Last summer of our innocence, 2001. Jump and the net will catch you: I walked away from my two year nightmare gig at Independence Blue Cross and was working full time in my apartment writing the final chapters of The Pilot And The Panda, full speed ahead. Every morning, same routine — “the usual” at the diner across the street, Daily News, then back across the sweltering street to the tiny apartment, no air conditioning, no shirt, pot of coffee, typing away till I nearly collapsed on the keyboard. Drink with the gang on the cheap in the cool evening. Pass out, wake up, repeat the performance. It felt real good.
Off days were for Mini-Adventures, like the above one, with Joe Vee and Sweet Lou. Took the budget train to AC, bus to OC, obligatory ski-ball, pizza, and saltwater taffee, a little swimming, bottle of wine behind the dunes at dusk, then back to AC and back to Philly. Nothing too exotic, but when you roll with Titanic Dudes like Vee and Lou, the ordinary becomes extraordinary. We were Legion, thus Legend. Always remember, it’s never where you are, but it’s always who you’re with.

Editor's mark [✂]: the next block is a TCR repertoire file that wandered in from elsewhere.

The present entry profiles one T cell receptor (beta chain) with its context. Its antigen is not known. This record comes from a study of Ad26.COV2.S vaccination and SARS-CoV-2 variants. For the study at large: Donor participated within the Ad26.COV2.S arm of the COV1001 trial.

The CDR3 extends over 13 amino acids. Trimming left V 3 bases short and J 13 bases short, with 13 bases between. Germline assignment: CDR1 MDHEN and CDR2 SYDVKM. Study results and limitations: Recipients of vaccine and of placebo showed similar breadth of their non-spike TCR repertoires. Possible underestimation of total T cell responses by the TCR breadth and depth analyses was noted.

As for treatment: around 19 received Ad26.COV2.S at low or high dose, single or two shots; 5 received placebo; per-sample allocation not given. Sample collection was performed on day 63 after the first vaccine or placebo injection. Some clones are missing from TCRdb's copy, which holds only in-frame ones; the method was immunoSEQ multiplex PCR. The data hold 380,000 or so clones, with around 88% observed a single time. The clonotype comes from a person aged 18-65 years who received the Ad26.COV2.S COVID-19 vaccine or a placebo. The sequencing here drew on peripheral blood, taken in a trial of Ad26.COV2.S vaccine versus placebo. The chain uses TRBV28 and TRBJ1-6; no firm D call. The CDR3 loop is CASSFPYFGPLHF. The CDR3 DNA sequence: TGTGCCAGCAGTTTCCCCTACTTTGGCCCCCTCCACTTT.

Adventure Club, same summer, PATCO Hi-Speedline, Haddonfield, NJ. High Adventure on a Budget! From L-R: The Cowboy, Frost, FSD, Sweet Lou, and the Reason. Make the sandwiches at home, throw ’em in a bookbag with a few bottles of wine, hop on the Speedline (cheaper than SEPTA), watch the river pass below you as you zip over the Ben Franklin Bridge, and pick a stop, any stop. We chose Haddonfield, for the old buildings and for the parks. Muggy drizzle didn’t stop us from staying dry under a canopy of trees, watching the fireflies light up over the creek as we sipped our wine and talked about whatever the hell we felt like.
Nobody can give you freedom. Nobody can give you equality or justice or anything. If you’re a man, you take it.
Aw, it’s Sara Jane, August ’01, at the afformentioned Spring Garden apartment. The Meow Mix was for Molly the Cat, who in the intervening years has switched back to her O.G. favorite, Purina Cat Chow. Sara Jane had one aspiration: to be a librarian. I’m pretty sure that right now, as I type this, she is a librarian, in Baltimore or D.C., can’t remember. Either way, contgrats Sara Jane! Too bad the Internet is making your job obsolete!